Behind me is almost every Lonely Planet ever published.
We walked on through leafy suburbs to the Varuna Gezgin Café del Mundo, a splendid bar/ café with about four levels including a rooftop, an international collection of beers, and every corner decorated with fascinating stuff from the proprietor’s many years of world travel. Terry was in heaven, especially after a dry few days in Ankara city. We enjoyed meeting the local geocachers: once again it’s proven a great way to get off the beaten track and see a different aspect of a place.

Café De Mundo
Then early on Friday morning we headed for the station, discovering on the way that the tunnel under the highway and railway had been bricked up and it was a very long walk around – fortunately an enterprising taxi driver had discovered this too and was busy making a killing on five lira trips back and forth to the station. We were there in plenty of time, and settled comfortably into our sleeper car for the 26 hour journey east across Turkey to Kars on the Armenian border.

 The Dogu Express to the Armenian border

Tuesday, 12 August 2014

Eskisehir (Terry)

We arrived in Eskisehir very late at night.
Our bus was late getting into the massive Otogar at Bayrampasa, where we had been waiting since 10am.  10am bus - full, same for 11am bus so 1pm it had to be.  It was supposed to be there at 12.30 but didn't arrive until 1:30.  Traffic out of Istanbul over the bridge was horrendous - took an hour to go 7km.

Then first opportunity the driver had to leave the traffic behind, he went down a hill without looking ahead and got the bus jammed between two sections of road - front jammed down, rest of bus still on the road.  Then he tried to jack it up - ?  You get it up in the air, it still has to go either forward or back, eh?  Anyway, after over an hour of pissing about, two different tow trucks coming, plus a crane truck, and a small forklift, which only managed to lift its own wheels up, a big forklift came and lifted enough to get some planks underneath.  Off again.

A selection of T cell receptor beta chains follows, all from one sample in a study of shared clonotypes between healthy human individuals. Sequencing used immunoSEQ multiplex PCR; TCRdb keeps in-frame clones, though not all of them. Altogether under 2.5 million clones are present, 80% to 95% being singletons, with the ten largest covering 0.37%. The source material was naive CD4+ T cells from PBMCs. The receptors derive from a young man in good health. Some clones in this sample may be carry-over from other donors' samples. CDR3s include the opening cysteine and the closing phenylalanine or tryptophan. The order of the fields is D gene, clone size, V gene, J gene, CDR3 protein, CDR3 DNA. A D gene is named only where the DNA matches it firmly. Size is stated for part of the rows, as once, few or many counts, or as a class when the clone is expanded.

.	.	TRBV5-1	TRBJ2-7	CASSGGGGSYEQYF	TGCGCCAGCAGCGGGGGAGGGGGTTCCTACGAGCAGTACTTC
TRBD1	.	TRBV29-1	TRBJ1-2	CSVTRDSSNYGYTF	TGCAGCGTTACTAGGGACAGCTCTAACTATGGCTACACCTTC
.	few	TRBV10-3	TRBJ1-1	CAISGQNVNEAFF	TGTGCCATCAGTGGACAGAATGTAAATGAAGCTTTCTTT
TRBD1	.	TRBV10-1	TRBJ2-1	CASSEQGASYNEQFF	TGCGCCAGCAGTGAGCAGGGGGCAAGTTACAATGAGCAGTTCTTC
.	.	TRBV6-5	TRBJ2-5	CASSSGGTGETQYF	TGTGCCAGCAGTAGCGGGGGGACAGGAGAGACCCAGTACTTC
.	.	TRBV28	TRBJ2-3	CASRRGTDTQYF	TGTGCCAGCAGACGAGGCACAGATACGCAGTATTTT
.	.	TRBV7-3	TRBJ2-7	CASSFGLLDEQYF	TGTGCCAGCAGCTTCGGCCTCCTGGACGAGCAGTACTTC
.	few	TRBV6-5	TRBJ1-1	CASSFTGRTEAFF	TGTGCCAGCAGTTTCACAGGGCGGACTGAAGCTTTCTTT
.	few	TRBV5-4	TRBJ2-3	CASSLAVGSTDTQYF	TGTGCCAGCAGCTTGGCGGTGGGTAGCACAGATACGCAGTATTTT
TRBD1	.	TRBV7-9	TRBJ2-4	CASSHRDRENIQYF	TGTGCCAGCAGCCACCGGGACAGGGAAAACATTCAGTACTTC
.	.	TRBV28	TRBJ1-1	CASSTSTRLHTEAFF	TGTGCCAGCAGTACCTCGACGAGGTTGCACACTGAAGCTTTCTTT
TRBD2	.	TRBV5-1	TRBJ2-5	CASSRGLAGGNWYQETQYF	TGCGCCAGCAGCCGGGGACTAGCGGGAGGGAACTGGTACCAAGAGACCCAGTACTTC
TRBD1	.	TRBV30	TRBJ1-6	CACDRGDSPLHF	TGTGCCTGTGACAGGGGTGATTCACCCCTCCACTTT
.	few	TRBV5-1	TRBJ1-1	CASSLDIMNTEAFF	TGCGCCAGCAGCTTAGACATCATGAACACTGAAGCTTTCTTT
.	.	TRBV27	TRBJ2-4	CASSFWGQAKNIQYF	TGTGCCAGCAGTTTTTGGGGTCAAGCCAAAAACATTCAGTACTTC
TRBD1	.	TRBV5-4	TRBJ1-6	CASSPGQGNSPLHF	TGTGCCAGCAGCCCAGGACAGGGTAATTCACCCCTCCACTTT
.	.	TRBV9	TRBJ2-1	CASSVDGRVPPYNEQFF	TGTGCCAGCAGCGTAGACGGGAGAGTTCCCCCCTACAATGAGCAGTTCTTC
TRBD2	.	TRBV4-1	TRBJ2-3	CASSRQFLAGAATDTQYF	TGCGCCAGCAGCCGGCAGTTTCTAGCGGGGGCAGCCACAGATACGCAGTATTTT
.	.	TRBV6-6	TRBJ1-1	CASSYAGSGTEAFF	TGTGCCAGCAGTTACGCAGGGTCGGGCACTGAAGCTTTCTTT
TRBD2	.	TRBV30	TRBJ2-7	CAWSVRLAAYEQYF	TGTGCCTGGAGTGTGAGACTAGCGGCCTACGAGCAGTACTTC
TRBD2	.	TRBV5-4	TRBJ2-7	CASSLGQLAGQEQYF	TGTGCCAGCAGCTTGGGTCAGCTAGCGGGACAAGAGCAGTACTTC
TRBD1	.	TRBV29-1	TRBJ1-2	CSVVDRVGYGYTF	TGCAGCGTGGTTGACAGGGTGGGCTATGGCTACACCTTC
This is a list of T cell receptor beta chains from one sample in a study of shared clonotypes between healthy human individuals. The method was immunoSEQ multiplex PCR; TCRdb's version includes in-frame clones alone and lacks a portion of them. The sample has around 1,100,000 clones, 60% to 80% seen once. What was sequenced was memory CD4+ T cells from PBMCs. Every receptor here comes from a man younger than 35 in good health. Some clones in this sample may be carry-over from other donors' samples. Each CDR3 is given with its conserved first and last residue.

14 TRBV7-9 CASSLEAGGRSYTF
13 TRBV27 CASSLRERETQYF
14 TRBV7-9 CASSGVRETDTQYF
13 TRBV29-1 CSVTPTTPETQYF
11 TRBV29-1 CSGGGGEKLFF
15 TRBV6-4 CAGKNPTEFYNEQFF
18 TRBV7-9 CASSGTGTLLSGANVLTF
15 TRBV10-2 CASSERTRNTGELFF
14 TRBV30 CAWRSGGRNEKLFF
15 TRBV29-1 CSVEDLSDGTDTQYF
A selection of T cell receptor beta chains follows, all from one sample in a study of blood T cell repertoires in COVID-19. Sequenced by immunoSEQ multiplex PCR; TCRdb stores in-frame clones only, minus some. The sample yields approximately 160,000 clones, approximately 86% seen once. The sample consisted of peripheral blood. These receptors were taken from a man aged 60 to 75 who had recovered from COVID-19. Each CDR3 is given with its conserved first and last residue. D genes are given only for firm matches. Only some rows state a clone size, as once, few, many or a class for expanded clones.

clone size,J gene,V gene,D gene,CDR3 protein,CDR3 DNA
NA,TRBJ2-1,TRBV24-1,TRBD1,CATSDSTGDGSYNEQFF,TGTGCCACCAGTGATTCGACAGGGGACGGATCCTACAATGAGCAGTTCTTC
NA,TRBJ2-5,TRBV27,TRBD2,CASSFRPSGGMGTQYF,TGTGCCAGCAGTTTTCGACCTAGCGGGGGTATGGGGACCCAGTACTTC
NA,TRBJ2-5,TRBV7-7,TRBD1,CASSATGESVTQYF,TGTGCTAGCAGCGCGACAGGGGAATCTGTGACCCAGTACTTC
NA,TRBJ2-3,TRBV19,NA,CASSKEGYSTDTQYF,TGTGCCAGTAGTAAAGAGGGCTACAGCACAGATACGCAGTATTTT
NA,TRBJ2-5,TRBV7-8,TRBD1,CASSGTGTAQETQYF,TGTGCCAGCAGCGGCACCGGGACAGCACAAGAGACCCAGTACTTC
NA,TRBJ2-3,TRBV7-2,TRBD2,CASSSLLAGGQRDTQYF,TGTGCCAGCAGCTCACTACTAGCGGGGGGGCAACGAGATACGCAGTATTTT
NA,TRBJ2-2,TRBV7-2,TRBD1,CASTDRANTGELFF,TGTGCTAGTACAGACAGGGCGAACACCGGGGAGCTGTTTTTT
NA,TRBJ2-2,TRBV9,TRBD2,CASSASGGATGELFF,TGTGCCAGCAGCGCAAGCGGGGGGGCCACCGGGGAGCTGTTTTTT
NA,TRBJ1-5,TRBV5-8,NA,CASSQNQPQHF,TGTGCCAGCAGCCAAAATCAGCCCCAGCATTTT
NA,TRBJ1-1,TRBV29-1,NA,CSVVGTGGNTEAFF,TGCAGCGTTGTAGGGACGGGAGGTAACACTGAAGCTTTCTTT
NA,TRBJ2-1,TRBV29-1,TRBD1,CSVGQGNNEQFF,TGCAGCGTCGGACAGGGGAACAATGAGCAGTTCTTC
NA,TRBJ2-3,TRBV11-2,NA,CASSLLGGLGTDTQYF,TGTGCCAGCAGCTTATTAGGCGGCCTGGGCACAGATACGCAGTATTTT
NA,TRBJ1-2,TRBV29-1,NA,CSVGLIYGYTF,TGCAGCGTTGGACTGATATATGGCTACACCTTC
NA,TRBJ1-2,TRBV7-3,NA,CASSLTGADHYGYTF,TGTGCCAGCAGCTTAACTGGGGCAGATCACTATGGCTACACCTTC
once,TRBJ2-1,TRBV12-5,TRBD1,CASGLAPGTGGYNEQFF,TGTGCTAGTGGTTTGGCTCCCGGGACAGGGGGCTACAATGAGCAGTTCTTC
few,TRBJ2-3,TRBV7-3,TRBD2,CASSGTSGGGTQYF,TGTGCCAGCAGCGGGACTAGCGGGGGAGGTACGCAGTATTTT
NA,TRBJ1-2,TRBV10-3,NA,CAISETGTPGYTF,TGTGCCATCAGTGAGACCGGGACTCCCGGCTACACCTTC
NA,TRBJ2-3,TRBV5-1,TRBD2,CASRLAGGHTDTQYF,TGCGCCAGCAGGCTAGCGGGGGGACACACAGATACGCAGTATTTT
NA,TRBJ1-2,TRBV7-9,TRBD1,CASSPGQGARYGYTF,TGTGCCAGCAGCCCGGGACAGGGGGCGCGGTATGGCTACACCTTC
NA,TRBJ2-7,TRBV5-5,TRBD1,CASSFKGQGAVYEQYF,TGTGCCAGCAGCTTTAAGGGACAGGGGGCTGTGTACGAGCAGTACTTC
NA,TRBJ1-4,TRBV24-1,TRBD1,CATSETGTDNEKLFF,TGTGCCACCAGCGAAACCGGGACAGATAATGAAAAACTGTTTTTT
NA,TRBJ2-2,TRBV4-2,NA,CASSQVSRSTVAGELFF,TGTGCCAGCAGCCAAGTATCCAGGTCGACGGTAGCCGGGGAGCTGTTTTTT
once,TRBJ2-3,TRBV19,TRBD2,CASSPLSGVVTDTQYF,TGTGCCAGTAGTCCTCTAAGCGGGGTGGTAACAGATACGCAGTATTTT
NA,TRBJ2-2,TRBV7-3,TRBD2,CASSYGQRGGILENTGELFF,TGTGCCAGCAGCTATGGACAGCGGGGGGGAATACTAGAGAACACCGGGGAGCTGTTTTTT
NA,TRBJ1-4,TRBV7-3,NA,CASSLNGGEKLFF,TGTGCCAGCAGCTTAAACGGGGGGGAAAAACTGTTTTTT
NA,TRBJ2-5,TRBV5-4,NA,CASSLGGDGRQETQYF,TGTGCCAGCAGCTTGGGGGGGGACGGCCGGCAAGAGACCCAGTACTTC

This part of Turkey (around Izmit) is very densely populated and has extensive infrastructure.  Consequently, our progress was excruciatingly slow through city after city as we inched through ports and dockyards.

We finally arrived in Eskisehir around 11:30pm and caught a taxi to a hotel Carol booked online as the bus was pulling into town. We were at the “Madame Tadia” and what a superb hotel it was.
We only booked for a night as we wanted to find out about our train on to Kars. We walked to the station in the morning and found out the first sleeper berth to Kars was the next Friday, a week away!  Oh well, travel at the end of Ramadan, expect to be in considerable company.  We researched Eskisehir a little and found to our great joy that this city is a Gem of the first order.  We decided to stay until Tuesday, and to go to Ankara for a few days on the bullet train, then go on to Kars, have a few days in Kars and return again on the sleeper.  The return will be a little different - Turkey's new high speed link from Ankara to Istanbul begins tomorrow and the new train will do the trip in 3 1/2 hours at 250kmh.

It was supposed to begin on the 11th July but there were several incidents of cable theft (Gypsies in the area!  and before anyone gets all P.C. about it, read the National Geographic article of September 2012 about them and "metal trading")

Eskisehir is pronounced “Eski” as in what you put your beer in for a bbq, “sh” as in be quiet I’m watching the footy, and “here” as in where are you? - I’m right here.

The city is home to two universities, with the Anadolu University being the 2nd largest in the world by enrolments (nearly 2m, mostly external, served by 88 student centres).  The mayor of the city is a folk hero here, particularly among the young adults.  He is an Economist, of course, who has created a superb municipal vista, with wide leafy promenades, great facilities and a series of useful quirky initiatives.  For example, all the city streetsweepers use brooms made of birch twigs.  Free, biodegradable, have worked well for thousands of years. Why not?  There are gondolas on the city canal that runs through town.  The gondolas are made in the city workshops.  The gondoliers all promise not to sing.  Every street corner and intersection has a statue of some sort.
New Orleans Blues in the middle of Turkey

A city character, immortalised

Gondolas on the Porsuk River